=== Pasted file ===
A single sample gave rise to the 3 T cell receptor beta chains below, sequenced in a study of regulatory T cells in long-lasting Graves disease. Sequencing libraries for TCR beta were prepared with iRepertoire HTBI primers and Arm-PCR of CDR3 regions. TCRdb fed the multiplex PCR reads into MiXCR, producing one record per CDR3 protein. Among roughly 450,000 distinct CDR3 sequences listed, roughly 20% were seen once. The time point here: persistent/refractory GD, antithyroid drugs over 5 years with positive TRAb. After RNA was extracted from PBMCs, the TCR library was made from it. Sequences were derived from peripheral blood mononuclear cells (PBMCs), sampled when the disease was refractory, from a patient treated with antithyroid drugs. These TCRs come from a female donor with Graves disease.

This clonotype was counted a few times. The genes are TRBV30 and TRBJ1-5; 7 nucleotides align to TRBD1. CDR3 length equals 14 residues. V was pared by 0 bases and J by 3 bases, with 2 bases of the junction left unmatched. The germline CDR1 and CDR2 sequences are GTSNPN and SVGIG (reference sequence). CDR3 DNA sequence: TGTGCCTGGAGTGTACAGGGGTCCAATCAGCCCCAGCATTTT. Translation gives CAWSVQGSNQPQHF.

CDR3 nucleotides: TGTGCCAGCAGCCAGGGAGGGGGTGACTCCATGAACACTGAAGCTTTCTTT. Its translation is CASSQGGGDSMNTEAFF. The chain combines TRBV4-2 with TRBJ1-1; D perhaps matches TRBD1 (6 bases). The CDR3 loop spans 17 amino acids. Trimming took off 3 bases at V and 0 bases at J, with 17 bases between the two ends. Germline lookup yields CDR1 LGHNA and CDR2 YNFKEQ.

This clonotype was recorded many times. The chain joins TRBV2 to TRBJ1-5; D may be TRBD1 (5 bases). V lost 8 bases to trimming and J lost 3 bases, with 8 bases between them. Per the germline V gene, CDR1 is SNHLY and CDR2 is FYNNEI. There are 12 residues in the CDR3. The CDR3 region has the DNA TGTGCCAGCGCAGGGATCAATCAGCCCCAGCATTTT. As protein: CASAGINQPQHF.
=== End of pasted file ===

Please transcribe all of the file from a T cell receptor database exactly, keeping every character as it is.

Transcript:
A single sample gave rise to the 3 T cell receptor beta chains below, sequenced in a study of regulatory T cells in long-lasting Graves disease. Sequencing libraries for TCR beta were prepared with iRepertoire HTBI primers and Arm-PCR of CDR3 regions. TCRdb fed the multiplex PCR reads into MiXCR, producing one record per CDR3 protein. Among roughly 450,000 distinct CDR3 sequences listed, roughly 20% were seen once. The time point here: persistent/refractory GD, antithyroid drugs over 5 years with positive TRAb. After RNA was extracted from PBMCs, the TCR library was made from it. Sequences were derived from peripheral blood mononuclear cells (PBMCs), sampled when the disease was refractory, from a patient treated with antithyroid drugs. These TCRs come from a female donor with Graves disease.

This clonotype was counted a few times. The genes are TRBV30 and TRBJ1-5; 7 nucleotides align to TRBD1. CDR3 length equals 14 residues. V was pared by 0 bases and J by 3 bases, with 2 bases of the junction left unmatched. The germline CDR1 and CDR2 sequences are GTSNPN and SVGIG (reference sequence). CDR3 DNA sequence: TGTGCCTGGAGTGTACAGGGGTCCAATCAGCCCCAGCATTTT. Translation gives CAWSVQGSNQPQHF.

CDR3 nucleotides: TGTGCCAGCAGCCAGGGAGGGGGTGACTCCATGAACACTGAAGCTTTCTTT. Its translation is CASSQGGGDSMNTEAFF. The chain combines TRBV4-2 with TRBJ1-1; D perhaps matches TRBD1 (6 bases). The CDR3 loop spans 17 amino acids. Trimming took off 3 bases at V and 0 bases at J, with 17 bases between the two ends. Germline lookup yields CDR1 LGHNA and CDR2 YNFKEQ.

This clonotype was recorded many times. The chain joins TRBV2 to TRBJ1-5; D may be TRBD1 (5 bases). V lost 8 bases to trimming and J lost 3 bases, with 8 bases between them. Per the germline V gene, CDR1 is SNHLY and CDR2 is FYNNEI. There are 12 residues in the CDR3. The CDR3 region has the DNA TGTGCCAGCGCAGGGATCAATCAGCCCCAGCATTTT. As protein: CASAGINQPQHF.